Another famous case of identity theft involves Abraham Abdallah. Back in 2001, before many of the regulations against identity theft were in place, Abraham Abdallah decided the best individuals to target would be the rich and famous. Using Forbes’ list of richest people, Abraham Abdallah was able to get the financial information of some of the biggest celebrities out there, including Oprah and Steven Speilberg.
After posing as the celebrity and contacting Equifax, Abdallah received everything from credit card numbers to social security numbers and bank account information of his victims. Although he was able to steal thousands and thousands of dollars from famous celebrities from all over, Abdallah was eventually caught when Merrill Lynch received a suspicious email asking that money be transferred.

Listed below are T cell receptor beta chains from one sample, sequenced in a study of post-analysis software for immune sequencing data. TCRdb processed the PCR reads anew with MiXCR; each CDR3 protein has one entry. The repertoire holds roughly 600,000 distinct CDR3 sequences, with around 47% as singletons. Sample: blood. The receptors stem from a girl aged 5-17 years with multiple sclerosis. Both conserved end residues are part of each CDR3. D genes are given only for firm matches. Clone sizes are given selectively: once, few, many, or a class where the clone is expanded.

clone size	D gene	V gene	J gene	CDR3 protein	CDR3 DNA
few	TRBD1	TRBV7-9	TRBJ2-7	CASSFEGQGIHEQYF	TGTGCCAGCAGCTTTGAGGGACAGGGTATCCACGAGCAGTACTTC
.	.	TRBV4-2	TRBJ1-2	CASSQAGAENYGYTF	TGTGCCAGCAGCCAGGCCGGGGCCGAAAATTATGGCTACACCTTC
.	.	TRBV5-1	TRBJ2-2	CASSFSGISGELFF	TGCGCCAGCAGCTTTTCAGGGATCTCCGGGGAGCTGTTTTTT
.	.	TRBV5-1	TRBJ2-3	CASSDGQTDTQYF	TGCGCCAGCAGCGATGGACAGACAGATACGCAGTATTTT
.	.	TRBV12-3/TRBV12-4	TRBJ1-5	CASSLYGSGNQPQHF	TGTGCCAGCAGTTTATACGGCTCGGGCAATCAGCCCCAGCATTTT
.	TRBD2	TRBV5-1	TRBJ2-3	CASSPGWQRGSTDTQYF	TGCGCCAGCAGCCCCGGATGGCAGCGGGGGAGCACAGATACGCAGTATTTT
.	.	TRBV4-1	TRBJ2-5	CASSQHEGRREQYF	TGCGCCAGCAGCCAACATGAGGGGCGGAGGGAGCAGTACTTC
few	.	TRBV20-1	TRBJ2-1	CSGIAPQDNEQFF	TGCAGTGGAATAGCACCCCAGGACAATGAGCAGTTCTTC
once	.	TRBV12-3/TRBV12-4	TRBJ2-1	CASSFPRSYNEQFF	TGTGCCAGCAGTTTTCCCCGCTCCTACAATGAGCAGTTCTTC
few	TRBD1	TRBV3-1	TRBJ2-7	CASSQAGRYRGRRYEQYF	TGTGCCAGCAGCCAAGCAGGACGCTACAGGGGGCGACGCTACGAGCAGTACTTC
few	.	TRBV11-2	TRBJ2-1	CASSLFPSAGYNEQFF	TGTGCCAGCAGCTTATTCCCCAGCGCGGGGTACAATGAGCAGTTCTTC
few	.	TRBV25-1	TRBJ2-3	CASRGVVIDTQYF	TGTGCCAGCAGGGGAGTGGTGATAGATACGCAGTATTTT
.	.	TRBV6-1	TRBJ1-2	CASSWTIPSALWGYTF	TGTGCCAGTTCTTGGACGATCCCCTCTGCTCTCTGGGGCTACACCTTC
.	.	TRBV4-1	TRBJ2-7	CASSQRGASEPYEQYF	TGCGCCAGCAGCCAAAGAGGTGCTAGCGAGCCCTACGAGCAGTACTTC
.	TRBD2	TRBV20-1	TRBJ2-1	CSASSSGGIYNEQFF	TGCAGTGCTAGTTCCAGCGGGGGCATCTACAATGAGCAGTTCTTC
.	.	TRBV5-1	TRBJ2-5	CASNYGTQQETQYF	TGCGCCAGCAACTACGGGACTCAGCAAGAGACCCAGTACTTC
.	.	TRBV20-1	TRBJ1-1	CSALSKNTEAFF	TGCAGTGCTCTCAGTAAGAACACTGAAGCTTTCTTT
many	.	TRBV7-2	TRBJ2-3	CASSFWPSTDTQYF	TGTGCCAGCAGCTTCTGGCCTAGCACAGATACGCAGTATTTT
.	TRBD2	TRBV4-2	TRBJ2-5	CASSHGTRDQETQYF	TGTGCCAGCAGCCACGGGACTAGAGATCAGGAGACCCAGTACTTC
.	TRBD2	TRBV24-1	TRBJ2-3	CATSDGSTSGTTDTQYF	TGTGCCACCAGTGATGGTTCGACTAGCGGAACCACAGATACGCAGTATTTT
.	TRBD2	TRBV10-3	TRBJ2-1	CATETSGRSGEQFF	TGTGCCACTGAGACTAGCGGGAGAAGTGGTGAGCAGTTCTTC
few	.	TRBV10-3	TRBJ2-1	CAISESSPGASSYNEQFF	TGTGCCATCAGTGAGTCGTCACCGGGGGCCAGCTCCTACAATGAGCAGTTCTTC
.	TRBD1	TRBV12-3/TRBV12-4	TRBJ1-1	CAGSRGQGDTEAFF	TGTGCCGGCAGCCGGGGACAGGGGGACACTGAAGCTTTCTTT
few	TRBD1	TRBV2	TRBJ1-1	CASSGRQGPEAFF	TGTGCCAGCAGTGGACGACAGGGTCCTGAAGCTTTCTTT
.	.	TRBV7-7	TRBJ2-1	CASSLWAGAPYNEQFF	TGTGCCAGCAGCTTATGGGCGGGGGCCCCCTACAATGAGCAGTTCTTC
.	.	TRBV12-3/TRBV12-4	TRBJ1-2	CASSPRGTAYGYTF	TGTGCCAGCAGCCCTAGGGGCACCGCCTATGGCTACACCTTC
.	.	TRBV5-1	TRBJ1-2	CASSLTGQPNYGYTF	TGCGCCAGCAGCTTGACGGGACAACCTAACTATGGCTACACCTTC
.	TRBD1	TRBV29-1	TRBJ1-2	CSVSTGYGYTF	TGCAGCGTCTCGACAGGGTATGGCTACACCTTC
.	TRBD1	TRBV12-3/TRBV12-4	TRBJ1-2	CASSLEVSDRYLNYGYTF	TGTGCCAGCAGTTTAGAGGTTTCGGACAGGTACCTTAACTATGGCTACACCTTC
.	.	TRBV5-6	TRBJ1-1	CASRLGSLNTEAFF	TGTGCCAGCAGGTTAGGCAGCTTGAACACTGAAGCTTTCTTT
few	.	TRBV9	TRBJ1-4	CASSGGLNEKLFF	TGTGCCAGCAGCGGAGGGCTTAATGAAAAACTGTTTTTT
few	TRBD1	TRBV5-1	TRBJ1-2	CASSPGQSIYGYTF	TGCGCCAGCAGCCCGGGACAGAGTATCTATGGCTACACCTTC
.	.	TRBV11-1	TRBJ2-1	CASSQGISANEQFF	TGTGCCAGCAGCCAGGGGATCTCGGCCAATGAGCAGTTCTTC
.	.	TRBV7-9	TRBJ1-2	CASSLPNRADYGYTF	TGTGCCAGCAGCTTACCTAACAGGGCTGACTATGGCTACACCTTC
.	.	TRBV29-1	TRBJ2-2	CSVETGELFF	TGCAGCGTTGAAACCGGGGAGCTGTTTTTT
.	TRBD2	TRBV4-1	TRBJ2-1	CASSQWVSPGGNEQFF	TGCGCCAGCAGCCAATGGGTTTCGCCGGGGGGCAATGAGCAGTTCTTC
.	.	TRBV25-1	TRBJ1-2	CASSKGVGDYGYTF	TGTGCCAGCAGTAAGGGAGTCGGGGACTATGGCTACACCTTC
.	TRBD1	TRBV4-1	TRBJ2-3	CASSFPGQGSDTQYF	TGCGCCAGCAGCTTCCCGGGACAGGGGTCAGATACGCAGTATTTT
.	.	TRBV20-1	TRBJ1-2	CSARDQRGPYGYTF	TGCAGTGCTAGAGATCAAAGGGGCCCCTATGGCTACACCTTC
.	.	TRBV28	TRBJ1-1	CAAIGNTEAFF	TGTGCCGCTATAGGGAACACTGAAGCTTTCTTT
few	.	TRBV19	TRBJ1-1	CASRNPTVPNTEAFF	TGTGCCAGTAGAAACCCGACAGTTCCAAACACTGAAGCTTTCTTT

Abdallah was eventually linked back to the sent email as well as the various other illegal money transfers that were made. It was then discovered that Abdallah had also tried to purchase equipment that would allow him to make his own fake credit cards.
Finally, probably one of the most famous identity theft stories comes from Frank Abagnale. As the story behind the “Catch Me If You Can” movie, Frank began his theft with writing bad checks, including printing his own checks that allowed him to deposit money into his own bank account.
Frank Abagnale didn’t stop there. He also went on to forge a college degree from Columbia University, which allowed him to receive a job as a professor at Birgham Young University. Next, he created a fake degree from Harvard University, all under different names.
He continued to fake careers and education qualifications, becoming a doctor and a pilot, where he also forged false paychecks. After getting caught, Frank Abagnale was offered the opportunity to help the government detect pieces of fraud.